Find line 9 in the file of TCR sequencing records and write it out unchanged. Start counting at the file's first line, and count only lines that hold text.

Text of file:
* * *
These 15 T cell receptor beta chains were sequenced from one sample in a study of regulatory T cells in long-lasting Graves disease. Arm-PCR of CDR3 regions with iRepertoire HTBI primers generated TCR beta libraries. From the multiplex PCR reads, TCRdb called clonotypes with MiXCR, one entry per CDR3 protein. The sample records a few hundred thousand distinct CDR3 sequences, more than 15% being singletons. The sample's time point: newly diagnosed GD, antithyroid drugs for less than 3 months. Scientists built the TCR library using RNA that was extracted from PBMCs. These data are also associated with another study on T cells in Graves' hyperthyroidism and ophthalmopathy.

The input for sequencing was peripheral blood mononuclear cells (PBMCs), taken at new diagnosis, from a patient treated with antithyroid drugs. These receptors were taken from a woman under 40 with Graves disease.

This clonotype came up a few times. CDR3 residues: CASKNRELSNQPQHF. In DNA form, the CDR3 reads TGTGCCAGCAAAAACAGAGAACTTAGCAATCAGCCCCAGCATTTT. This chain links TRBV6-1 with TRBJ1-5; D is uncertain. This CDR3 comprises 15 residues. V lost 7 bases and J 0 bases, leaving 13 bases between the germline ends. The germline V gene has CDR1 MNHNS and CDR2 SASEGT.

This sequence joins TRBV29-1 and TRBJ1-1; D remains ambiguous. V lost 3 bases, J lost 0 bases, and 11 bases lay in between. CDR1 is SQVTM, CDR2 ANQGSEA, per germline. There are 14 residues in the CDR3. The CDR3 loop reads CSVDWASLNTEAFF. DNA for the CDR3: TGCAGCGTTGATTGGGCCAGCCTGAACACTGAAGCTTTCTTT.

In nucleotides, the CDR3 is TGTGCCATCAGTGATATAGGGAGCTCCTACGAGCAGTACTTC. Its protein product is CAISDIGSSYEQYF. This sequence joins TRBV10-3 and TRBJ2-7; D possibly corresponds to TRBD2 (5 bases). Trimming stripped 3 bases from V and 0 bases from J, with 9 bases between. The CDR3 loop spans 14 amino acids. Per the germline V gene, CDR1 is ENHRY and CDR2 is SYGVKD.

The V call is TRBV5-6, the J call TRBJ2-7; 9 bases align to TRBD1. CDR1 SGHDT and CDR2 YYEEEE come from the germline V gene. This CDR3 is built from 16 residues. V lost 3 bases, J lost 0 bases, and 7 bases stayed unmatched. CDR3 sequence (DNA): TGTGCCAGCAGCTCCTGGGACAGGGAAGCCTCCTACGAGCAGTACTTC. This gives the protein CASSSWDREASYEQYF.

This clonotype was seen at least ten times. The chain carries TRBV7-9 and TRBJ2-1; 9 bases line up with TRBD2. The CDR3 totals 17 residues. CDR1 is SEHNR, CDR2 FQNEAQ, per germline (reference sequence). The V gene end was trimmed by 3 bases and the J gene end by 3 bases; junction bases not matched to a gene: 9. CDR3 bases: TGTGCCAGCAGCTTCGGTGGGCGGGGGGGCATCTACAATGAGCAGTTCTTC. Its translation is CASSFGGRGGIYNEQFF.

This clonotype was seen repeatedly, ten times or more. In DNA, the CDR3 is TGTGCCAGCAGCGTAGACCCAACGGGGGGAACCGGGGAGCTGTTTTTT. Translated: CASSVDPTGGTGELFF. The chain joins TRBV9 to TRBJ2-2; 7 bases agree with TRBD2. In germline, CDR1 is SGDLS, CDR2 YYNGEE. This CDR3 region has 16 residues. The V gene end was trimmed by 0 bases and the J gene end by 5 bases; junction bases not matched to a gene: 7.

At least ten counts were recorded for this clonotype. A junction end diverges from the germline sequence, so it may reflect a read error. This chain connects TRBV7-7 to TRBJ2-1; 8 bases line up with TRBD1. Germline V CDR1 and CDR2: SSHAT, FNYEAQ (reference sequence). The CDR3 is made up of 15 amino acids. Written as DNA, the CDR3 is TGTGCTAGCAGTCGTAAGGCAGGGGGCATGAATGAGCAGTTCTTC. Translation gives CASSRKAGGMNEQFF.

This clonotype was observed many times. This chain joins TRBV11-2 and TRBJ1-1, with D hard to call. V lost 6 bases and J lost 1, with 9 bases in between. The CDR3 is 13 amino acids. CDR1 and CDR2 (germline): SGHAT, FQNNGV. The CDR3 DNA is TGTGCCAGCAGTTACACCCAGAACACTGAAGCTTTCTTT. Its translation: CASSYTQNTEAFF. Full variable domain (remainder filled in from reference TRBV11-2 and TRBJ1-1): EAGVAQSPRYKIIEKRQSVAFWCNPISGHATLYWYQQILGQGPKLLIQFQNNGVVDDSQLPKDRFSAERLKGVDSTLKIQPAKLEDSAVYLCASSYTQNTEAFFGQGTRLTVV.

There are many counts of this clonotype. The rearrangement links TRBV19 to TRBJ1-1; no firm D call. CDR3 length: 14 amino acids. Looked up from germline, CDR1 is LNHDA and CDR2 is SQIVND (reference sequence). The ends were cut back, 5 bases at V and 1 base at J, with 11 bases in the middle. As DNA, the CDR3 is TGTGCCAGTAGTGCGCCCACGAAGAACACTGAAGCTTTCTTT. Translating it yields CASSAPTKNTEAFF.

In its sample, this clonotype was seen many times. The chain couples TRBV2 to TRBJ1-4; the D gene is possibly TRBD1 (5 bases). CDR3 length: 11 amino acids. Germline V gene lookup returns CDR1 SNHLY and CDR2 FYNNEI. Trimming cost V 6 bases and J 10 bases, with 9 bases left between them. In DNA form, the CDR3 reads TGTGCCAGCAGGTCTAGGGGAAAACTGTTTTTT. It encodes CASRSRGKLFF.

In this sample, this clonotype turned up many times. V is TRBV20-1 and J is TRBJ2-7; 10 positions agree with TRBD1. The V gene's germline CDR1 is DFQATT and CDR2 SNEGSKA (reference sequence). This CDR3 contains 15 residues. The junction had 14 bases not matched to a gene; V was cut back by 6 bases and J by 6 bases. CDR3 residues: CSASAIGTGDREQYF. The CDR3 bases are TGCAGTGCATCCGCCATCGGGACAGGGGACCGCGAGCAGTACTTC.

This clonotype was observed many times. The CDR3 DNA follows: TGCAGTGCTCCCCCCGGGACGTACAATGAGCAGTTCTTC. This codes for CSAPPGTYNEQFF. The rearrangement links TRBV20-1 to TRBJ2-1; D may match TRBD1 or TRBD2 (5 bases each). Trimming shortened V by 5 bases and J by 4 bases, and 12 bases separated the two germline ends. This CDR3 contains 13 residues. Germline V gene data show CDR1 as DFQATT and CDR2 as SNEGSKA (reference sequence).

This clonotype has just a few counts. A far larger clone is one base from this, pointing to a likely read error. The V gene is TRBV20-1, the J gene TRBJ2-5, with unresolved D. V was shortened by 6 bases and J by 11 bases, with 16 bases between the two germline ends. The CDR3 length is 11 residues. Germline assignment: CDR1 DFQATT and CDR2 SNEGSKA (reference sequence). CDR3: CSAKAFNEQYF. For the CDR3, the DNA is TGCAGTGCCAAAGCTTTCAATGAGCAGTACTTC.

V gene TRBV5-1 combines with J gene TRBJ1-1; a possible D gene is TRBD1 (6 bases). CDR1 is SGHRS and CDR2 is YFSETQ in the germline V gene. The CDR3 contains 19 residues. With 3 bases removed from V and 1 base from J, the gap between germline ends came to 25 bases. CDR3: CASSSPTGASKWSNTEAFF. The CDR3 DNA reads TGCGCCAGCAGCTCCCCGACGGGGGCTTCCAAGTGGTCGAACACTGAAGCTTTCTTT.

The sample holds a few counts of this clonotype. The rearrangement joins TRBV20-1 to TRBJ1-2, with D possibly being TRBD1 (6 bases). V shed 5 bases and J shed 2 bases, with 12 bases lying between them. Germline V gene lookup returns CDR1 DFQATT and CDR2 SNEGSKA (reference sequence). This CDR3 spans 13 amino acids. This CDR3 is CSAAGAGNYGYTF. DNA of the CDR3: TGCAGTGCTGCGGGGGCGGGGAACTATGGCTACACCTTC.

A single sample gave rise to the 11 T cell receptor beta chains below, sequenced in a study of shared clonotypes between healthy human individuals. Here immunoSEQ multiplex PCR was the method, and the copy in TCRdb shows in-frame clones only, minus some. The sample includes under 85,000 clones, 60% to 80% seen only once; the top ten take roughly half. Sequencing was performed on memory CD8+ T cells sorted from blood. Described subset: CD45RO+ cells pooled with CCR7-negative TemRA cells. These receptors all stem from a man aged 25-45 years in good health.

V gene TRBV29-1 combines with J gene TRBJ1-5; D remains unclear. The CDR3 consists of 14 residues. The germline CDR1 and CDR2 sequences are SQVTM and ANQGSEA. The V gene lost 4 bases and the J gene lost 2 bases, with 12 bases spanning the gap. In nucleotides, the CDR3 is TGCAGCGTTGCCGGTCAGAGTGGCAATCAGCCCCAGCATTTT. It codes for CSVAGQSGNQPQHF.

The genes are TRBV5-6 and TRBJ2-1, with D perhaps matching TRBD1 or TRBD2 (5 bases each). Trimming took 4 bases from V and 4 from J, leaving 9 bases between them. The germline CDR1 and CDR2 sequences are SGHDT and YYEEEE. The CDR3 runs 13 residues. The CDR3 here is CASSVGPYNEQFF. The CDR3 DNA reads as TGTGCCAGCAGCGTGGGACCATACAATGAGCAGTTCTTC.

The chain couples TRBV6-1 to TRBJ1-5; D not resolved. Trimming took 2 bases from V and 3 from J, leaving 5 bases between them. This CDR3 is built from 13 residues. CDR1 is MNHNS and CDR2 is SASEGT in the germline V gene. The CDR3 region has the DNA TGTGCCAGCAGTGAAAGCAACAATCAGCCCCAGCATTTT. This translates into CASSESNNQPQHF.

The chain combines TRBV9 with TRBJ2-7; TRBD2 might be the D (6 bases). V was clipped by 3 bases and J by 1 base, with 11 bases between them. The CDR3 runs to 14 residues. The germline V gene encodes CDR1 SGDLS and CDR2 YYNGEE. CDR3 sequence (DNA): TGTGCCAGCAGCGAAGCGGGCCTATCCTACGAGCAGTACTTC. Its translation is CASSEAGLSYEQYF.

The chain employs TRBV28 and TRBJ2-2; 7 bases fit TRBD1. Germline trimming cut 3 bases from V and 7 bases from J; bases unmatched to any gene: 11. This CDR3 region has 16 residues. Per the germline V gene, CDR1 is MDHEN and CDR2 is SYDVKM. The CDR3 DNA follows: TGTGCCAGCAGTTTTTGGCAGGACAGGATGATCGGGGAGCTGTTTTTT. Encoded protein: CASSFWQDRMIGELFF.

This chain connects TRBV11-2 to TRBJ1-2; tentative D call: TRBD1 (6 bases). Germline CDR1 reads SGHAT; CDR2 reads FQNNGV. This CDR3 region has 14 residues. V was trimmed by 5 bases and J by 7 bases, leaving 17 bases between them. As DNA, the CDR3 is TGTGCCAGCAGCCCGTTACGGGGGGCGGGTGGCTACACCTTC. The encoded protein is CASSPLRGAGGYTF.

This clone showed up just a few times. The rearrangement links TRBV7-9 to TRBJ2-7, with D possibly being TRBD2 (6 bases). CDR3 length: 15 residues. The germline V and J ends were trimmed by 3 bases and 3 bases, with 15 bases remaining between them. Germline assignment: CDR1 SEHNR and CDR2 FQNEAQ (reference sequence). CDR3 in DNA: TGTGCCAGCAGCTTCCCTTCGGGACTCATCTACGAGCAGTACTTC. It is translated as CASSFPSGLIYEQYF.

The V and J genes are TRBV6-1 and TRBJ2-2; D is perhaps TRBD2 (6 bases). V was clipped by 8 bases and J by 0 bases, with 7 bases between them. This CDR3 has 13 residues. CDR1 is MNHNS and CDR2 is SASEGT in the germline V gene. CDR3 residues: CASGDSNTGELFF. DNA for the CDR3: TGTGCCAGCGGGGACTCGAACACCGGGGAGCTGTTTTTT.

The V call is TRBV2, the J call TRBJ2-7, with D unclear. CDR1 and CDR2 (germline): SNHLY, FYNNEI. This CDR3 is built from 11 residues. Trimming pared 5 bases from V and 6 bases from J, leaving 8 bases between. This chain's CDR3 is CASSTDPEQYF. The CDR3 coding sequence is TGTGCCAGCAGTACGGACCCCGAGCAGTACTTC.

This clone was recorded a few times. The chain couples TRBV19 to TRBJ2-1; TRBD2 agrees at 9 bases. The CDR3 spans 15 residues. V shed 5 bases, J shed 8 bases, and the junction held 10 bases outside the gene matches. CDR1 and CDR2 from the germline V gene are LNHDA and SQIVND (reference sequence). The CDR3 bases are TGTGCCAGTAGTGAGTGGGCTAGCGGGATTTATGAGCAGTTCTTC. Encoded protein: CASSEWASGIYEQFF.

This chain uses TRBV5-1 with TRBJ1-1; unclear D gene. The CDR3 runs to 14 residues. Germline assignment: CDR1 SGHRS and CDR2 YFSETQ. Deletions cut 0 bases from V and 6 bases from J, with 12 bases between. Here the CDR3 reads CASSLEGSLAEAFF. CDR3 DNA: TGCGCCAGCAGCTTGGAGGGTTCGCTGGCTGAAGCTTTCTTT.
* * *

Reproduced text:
At least ten counts were recorded for this clonotype. A junction end diverges from the germline sequence, so it may reflect a read error. This chain connects TRBV7-7 to TRBJ2-1; 8 bases line up with TRBD1. Germline V CDR1 and CDR2: SSHAT, FNYEAQ (reference sequence). The CDR3 is made up of 15 amino acids. Written as DNA, the CDR3 is TGTGCTAGCAGTCGTAAGGCAGGGGGCATGAATGAGCAGTTCTTC. Translation gives CASSRKAGGMNEQFF.